Skip to Main Content

Source: Doering PL, Li RM. Substance-Related Disorders: Alcohol, Nicotine, and Caffeine. In: DiPiro JT, Talbert RL, Yee GC, Matzke GR, Wells BG, Posey LM, eds. Pharmacotherapy: A Pathophysiologic Approach. 8th ed. http://accesspharmacy.com/content.aspx?aid=7987625. Accessed June 9, 2012.

  • Nicotine-related substance abuse involves dependence and withdrawal.
  • Physical dependence: state of adaptation manifested by withdrawal syndrome following:
    • Cessation
    • Rapid dose reduction
    • Decreasing blood levels
    • Administration of antagonist
  • Withdrawal:development of substance-specific syndrome following cessation or reduced intake of substance that had been used regularly.

  • Nicotine is ganglionic cholinergic-receptor agonist with dose-dependent pharmacologic effects.
  • Effects include:
    • CNS and peripheral nervous system stimulation and depression
    • Respiratory stimulation
    • Skeletal muscle relaxation
    • Catecholamine release by adrenal medulla
    • Peripheral vasoconstriction
    • Increased blood pressure, heart rate, cardiac output, and oxygen consumption
  • Low doses of nicotine increase alertness and improve cognitive functioning.
  • Higher nicotine doses stimulate “reward” center in limbic system.
  • Cigarette smoking leading cause of preventable morbidity and mortality in United States. It increases the risk of:
    • Cardiovascular diseases
    • Lung cancer
    • Other cancers (e.g., bladder, kidney, pancreatic, esophageal, stomach, and head & neck cancers)
    • Nonmalignant respiratory diseases

  • In a 2007 study, 28.6% of US population 12 years of age and older (70.9 million people) used tobacco product at least once in month prior to being interviewed.
  • Approximately 20% of high school students (43.8 million) currently smoke on regular basis.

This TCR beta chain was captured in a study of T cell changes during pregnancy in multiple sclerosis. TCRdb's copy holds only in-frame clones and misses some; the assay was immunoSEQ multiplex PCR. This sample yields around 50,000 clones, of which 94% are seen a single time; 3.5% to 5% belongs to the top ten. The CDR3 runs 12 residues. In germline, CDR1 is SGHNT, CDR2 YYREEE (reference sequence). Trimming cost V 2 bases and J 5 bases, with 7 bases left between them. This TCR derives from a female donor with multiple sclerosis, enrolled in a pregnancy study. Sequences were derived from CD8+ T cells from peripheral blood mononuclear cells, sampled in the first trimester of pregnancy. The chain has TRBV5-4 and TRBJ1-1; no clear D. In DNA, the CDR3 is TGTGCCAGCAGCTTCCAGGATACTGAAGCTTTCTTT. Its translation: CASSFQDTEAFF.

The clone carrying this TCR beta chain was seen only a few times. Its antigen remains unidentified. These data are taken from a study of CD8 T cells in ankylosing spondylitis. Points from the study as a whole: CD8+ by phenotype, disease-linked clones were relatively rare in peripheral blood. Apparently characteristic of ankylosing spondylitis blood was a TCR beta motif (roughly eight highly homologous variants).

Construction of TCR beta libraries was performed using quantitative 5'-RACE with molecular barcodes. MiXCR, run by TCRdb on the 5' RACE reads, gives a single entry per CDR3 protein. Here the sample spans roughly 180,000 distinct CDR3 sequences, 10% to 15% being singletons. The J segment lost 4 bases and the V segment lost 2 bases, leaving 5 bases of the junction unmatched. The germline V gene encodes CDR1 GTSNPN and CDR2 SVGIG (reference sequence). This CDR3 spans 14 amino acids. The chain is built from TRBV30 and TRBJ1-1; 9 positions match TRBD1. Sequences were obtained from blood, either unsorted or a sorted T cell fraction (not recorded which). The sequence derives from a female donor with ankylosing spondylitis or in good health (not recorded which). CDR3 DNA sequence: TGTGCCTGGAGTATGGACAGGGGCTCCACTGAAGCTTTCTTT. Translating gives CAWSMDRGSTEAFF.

• Smoking method data
    • ~60 million Americans smoke cigarettes
    • 13.3 million smoke cigars
    • 8.1 million use smokeless tobacco
    • 2 million smoke pipes

Signs and Symptoms

  • Abrupt cessation of chronic nicotine use usually results in onset of withdrawal symptoms within 24 hours.
  • Withdrawal symptoms include:
    • Anxiety
    • Cravings
    • Difficulty concentrating
    • Frustration
    • Irritability
    • Hostility
    • Insomnia
    • Restlessness

  • Cessation of nicotine use
  • Resolution of withdrawal symptoms
  • Avoidance of side effects from pharmacologic therapies

  • Every smoker should receive at least minimal intervention at every clinician visit.
  • Interventions more effective when they:
    • Last >10 minutes
    • Involve contact with multiple types of clinicians
    • Involve at least 4 sessions
    • Provide nicotine-replacement therapy
  • Group and individual counseling effective, and interventions more successful when they include:
    • Social support and training in problem solving
    • Stress management
    • Relapse prevention
  • First-line pharmacotherapies for smoking cessation
    • Bupropion sustained release
    • Nicotine gum, inhaler, lozenges, nasal spray, or patch
    • Varenicline
    • Consider combinations if single agent failed.
  • Second-line pharmacotherapies for smoking cessation
    • Clonidine
    • Nortriptyline

  • Figure 1: Model for treatment of tobacco use and dependence

Figure 1.

Model for treatment of tobacco use and dependence. Reprinted with permission from Doering PL, Li RM. Chapter 75. Substance-Related Disorders: Alcohol, Nicotine, and Caffeine. In: DiPiro JT, Talbert RL, Yee GC, Matzke GR, Wells BG, Posey LM, eds. Pharmacotherapy: A Pathophysiologic Approach. 8th ed. New York: McGraw-Hill; 2011.

  • Table 1: Pharmacologic agents for smoking cessation
  • Nicotine replacement therapy
    • Use of this modality doubles odds of successfully quitting compared to placebo.
    • Use with caution in patients within 2 weeks post-myocardial infarction, those with serious arrhythmias, and those with serious or worsening angina.
    • Nicotine ...

Pop-up div Successfully Displayed

This div only appears when the trigger link is hovered over. Otherwise it is hidden from view.